A Vasudevan, A Badhe
airway assessment, anesthesia, direct laryngoscopy, predictors of difficult intubation
A Vasudevan, A Badhe. Predictors of difficult intubation – a simple approach. The Internet Journal of Anesthesiology. 2008 Volume 20 Number 2.
Background: A common cause of anaesthesia related morbidity and mortality is difficult or failed intubation. A lot of studies have attempted to create a score or mathematical model to predict difficult intubation accurately without much success. Many of them consider all predictive parameters as equal. This study attempts to rank the predictors of difficult intubation without creating complicated mathematical models.Methods: Modified mallampati class, degree of head extension, mento-hyoid distance, thyromental distance, interincisor gap, forward movement of the mandible and indirect laryngoscopy were assessed in 498 patients scheduled for elective surgery. Grading of glottis exposure on direct laryngoscopy was done based on Cormack-Lehane classification. Logistic regression analysis was done to identify factors that were significantly associated with difficult glottis exposure (Grades 3 & 4). The predictors were ranked according to the ‘odds’ derived from regression analysis.Results: Direct laryngoscopy was difficult in 40 patients (8%). Indirect laryngoscopy was excluded from the analysis in view of poor patient cooperation in a large number of patients (13%). Degree of head extension, Mento-hyoid distance of < 4 cm and modified Mallampati class 3&4 were found to have significant association with difficult glottic exposure . These predictors could be ranked in the same order based on ‘odds’ ratio (11, 3.4, and 2.5 respectively) calculated from logistic regression analysis.Conclusion: Patients with restricted head movement have much higher ‘odds’ of having a difficult glottic exposure at direct laryngoscopy, followed by those with decreased mentohyoid distance and higher modified mallampati class.
A common cause of anaesthesia related morbidity and mortality is difficult or failed intubation. Difficulty in intubation is usually associated with difficulty in exposing the glottis by direct laryngoscopy. This involves a series of maneuvers like extending the head, opening the mouth, displacing and compressing the tongue into the submandibular space and lifting the mandible forward. The ease or difficulty in performing each of these maneuvers can be assessed by one or more parameters.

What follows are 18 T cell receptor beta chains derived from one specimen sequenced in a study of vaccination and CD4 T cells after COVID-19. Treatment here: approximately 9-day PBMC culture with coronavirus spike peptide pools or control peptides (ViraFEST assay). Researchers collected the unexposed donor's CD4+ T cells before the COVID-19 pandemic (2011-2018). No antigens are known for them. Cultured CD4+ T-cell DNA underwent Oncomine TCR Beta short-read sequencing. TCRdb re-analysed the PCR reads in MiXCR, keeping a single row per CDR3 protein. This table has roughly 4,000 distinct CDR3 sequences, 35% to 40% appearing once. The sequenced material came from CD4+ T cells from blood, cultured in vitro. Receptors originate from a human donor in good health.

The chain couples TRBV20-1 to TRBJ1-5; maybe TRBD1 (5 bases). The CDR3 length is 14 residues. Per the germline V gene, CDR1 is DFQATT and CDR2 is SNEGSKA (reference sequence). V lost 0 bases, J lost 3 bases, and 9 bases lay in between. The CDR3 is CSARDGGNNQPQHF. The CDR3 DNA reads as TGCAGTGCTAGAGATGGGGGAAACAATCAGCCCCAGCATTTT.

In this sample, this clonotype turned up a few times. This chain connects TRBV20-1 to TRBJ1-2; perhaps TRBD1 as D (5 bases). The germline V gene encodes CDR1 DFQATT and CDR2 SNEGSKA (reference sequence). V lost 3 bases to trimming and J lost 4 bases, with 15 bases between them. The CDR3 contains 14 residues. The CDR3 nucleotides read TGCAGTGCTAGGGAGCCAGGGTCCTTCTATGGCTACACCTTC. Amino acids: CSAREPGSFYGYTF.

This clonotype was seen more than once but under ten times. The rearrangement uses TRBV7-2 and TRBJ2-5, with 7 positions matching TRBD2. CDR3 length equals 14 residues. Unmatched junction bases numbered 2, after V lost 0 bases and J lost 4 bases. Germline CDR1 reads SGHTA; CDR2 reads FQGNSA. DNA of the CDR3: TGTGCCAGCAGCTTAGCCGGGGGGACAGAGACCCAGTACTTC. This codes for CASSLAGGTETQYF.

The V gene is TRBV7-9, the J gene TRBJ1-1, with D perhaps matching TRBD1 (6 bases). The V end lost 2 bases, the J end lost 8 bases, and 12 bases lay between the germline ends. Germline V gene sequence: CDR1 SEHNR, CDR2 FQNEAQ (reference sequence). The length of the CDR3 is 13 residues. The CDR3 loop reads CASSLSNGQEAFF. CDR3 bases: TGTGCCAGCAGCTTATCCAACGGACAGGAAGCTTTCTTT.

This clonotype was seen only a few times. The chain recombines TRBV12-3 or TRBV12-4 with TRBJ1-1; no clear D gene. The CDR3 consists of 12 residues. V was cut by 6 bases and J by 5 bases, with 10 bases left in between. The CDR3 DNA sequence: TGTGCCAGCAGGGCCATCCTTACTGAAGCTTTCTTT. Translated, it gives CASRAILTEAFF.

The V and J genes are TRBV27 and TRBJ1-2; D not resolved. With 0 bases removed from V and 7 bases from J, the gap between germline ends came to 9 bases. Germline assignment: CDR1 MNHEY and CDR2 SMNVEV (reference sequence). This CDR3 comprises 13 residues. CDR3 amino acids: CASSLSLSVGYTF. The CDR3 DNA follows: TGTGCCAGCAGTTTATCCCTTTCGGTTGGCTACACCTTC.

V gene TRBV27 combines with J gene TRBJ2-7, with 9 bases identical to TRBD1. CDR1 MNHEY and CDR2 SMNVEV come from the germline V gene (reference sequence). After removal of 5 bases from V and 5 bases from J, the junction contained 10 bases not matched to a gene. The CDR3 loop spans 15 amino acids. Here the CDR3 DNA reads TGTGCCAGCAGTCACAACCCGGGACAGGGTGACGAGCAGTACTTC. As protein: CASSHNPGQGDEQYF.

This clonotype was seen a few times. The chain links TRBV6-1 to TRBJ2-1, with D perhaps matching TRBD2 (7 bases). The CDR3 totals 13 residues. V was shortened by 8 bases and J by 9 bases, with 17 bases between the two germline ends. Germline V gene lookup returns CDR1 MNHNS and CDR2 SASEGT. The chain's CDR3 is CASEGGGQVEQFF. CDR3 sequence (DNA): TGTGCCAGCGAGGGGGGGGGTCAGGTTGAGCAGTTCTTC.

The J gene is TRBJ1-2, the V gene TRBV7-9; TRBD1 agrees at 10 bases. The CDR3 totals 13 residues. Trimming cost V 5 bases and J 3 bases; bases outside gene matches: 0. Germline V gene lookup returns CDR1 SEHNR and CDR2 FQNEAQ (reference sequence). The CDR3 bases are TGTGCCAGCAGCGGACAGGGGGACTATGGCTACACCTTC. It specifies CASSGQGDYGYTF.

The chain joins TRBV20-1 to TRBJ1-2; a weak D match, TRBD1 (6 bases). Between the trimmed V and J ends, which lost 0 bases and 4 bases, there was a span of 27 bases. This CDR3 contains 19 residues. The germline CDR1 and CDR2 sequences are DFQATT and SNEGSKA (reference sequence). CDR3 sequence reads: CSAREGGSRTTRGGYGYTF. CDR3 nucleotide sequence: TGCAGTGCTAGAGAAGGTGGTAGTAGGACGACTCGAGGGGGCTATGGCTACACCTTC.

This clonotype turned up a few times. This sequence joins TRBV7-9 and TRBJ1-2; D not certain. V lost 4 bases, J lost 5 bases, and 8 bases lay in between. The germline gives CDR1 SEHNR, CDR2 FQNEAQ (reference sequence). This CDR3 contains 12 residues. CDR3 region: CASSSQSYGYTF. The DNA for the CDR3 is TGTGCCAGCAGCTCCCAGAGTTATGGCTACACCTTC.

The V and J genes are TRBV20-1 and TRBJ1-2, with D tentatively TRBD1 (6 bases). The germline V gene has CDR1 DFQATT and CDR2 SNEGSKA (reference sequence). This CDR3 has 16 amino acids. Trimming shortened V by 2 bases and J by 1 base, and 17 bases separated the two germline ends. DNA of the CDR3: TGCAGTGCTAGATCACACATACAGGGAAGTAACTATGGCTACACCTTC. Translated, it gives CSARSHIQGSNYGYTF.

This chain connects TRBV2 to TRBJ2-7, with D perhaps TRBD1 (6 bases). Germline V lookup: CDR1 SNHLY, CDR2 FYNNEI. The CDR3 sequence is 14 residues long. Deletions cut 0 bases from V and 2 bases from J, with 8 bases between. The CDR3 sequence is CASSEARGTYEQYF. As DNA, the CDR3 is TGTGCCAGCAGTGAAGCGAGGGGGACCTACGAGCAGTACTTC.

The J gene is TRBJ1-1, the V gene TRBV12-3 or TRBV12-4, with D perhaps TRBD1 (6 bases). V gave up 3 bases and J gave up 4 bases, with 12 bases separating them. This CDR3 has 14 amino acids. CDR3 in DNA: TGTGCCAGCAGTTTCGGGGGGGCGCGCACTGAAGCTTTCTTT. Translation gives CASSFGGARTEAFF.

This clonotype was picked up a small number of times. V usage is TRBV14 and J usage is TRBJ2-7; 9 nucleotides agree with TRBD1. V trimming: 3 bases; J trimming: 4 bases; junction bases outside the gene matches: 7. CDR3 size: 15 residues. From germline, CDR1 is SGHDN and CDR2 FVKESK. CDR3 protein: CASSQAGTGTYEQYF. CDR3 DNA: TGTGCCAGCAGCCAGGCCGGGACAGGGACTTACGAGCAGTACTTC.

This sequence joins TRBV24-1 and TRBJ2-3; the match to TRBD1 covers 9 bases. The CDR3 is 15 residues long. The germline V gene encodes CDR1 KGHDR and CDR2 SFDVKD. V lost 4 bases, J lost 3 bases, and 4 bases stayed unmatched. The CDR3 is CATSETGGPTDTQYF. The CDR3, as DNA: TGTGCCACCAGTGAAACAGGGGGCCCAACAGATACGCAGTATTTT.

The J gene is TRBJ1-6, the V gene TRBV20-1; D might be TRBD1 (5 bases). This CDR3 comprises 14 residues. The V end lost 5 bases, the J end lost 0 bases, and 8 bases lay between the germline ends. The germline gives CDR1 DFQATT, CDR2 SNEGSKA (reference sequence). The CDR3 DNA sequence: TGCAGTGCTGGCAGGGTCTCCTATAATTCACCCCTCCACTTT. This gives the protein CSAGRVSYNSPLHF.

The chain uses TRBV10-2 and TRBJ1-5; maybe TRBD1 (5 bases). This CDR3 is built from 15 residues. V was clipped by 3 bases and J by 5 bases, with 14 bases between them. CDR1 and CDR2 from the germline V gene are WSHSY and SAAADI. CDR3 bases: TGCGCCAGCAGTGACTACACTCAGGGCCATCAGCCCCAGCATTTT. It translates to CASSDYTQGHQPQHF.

Extension of head at the atlanto-occipital joint can be assessed by simply looking at the movements of the head, measurement of sternomental distance or by using devices to measure the angle1. Mouth opening can be assessed by measuring the distance between upper and lower incisors with the mouth fully open. The ease of lifting the mandible can be assessed by comparing the relative position of the lower incisors in comparison with the upper incisors after forward protrusion of the mandible2. The measurement of mento-hyoid distance and thyromental distance provide a rough estimate of the submandibular space3456. The ability of the patient to move the lower incisor infront of the upper incisor tell us about jaw movement. The classification provided by Mallampati et al7 and later modified by Samsoon and Young8 help to assess the size of tongue relative to oropharynx. Indirect laryngoscopy can be used assess the concealment of the larynx by the base of the tongue9. It also helps in visualizing the structures above the glottis.Abnormalities in one or more of these parameters may help predict difficulty in direct laryngoscopy10.
Initial studies tried to compare individual parameters to predict difficult intubation with mixed results7811. Later studies have attempted to create a scoring system1213 or a complex mathematical model1415. This study is an attempt to verify which of these factors are significantly associated with difficult exposure of glottis and to rank them according to the strength of association.
The study was conducted after obtaining institutional review board approval. Four hundred and ninety eight, ASA I adult patients, scheduled for various elective procedures under general anesthesia, were included in the study after obtaining informed consent. Patients with gross abnormalities of the airway were excluded from the study.
All patients were assessed the evening before surgery by a single observer. The details of airway assessment are given in Table 1.
Direct laryngoscopy with Macintosh blade was done by an anesthetist who was blinded to preoperative assessment. Glottic exposure was graded as per Cormack-Lehane classification16(Fig 1):
GRADE 1: Most of the glottis visible
GRADE 2: Only the posterior extremity of the glottis and the epiglottis visible